Rheumatoid arthritis (RA) is a chronic, inflammatory arthritis with a population prevalence of approximately 1%. Pharmaceutical treatment includes both anti-inflammatory medications and disease modifying drugs (DMARDs) that impact the course of the damage associated with this disease. Traditional DMARD therapy includes immunomodulatory agents such as methotrexate, used both alone and in combination. Recently available biologic response modifiers are very effective at reducing both the clinical symptoms of disease and the radiographic damage that accompanies them. This manuscript describes the clinical assessments used to measure response to therapy in RA and reviews the results seen with the various treatment strategies in this disease. In addition, the clinical and structural outcomes seen in trials of newly available and pending biologic therapies are reviewed, along with the specific toxicity issues associated with these agents. Clinical trial data is reviewed for the TNF antagonists, which have become the standard of care in RA patients with an inadequate response to methotrexate. RA has been clearly shown to be a destructive and disabling disease. The widespread use of newer agents, however, along with more aggressive use of existing therapies, appears to limit disease progression very effectively, and should lead to better long-term outcomes for these patients.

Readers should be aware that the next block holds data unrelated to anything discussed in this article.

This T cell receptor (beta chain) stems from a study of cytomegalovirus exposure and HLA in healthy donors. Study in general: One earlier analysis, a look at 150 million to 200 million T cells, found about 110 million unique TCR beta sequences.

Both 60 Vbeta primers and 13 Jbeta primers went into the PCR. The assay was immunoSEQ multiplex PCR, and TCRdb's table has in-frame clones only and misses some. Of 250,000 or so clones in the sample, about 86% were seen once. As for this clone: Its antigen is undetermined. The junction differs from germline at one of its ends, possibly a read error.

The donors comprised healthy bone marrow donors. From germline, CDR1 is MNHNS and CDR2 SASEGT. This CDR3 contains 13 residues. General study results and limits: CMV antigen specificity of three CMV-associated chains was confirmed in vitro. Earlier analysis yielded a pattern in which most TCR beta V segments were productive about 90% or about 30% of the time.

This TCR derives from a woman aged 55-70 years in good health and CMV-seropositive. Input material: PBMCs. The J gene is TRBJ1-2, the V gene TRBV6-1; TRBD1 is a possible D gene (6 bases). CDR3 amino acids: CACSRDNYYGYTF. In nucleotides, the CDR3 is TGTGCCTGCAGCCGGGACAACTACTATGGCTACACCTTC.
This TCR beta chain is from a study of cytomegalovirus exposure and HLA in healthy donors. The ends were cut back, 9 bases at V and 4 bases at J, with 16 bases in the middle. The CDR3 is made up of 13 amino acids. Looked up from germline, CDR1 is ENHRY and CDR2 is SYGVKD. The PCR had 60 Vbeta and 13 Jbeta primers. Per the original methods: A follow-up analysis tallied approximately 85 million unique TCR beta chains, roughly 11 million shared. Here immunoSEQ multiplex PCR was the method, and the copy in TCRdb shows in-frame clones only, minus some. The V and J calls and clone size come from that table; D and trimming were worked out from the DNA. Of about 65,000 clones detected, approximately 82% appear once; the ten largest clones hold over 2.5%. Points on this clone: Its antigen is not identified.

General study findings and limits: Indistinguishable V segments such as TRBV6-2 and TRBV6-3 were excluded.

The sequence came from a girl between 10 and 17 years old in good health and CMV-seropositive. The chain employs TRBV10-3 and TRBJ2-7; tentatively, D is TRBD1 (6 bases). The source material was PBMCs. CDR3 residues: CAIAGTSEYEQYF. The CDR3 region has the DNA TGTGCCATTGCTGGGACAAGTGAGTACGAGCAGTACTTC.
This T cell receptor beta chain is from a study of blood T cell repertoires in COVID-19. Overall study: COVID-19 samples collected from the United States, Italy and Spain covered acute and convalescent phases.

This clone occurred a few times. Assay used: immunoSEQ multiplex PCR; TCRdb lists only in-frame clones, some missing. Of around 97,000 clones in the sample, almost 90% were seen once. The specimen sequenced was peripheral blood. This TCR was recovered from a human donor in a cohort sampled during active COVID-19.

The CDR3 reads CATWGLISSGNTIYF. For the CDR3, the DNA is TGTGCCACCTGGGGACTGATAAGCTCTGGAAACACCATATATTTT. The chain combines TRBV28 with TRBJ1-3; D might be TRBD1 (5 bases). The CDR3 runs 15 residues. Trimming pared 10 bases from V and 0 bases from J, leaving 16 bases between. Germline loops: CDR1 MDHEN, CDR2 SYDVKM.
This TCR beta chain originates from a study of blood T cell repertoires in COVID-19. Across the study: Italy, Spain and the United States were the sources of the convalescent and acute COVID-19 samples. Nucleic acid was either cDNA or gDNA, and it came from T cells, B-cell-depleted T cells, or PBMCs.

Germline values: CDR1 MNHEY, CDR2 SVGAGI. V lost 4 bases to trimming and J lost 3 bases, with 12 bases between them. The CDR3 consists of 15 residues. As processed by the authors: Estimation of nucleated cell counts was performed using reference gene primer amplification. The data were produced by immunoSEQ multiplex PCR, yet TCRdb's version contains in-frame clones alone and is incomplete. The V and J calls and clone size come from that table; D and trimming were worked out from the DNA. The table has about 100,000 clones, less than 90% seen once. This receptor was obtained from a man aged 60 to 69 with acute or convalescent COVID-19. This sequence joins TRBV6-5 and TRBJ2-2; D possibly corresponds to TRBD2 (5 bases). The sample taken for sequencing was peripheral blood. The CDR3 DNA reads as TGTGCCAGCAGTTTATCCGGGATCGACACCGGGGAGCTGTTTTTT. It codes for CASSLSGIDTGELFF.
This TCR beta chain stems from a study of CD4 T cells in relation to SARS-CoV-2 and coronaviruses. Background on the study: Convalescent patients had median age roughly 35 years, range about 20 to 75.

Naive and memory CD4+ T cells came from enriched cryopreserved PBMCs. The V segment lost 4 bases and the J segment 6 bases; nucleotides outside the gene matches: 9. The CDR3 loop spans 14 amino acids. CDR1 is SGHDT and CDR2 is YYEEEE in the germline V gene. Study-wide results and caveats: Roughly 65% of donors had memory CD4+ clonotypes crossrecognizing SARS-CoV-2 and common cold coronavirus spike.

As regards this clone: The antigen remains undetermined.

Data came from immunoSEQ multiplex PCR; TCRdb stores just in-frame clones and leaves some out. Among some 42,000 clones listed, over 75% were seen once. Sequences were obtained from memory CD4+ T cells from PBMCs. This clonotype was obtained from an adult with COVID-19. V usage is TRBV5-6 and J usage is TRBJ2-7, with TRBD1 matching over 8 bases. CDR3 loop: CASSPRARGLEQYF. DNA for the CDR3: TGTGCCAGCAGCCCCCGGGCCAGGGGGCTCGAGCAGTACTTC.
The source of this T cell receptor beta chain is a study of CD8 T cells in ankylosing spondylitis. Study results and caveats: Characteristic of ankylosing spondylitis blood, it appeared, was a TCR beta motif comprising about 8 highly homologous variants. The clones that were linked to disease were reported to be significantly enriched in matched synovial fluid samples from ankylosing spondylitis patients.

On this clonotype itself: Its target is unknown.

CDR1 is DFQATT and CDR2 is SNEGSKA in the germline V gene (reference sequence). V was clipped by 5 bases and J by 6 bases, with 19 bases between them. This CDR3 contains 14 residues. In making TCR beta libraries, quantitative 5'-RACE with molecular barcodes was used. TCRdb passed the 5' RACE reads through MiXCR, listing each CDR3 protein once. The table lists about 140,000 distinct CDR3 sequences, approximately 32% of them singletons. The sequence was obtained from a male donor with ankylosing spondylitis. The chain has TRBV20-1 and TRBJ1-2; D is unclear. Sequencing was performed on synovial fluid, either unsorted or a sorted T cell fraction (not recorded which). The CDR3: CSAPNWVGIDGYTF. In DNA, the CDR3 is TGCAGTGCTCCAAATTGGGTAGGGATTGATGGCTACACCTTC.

Keywords: rheumatoid arthritis, dmard, methotrexate, biologic response modifier, tnf antagonist, infliximab, etanercept, adalimumab
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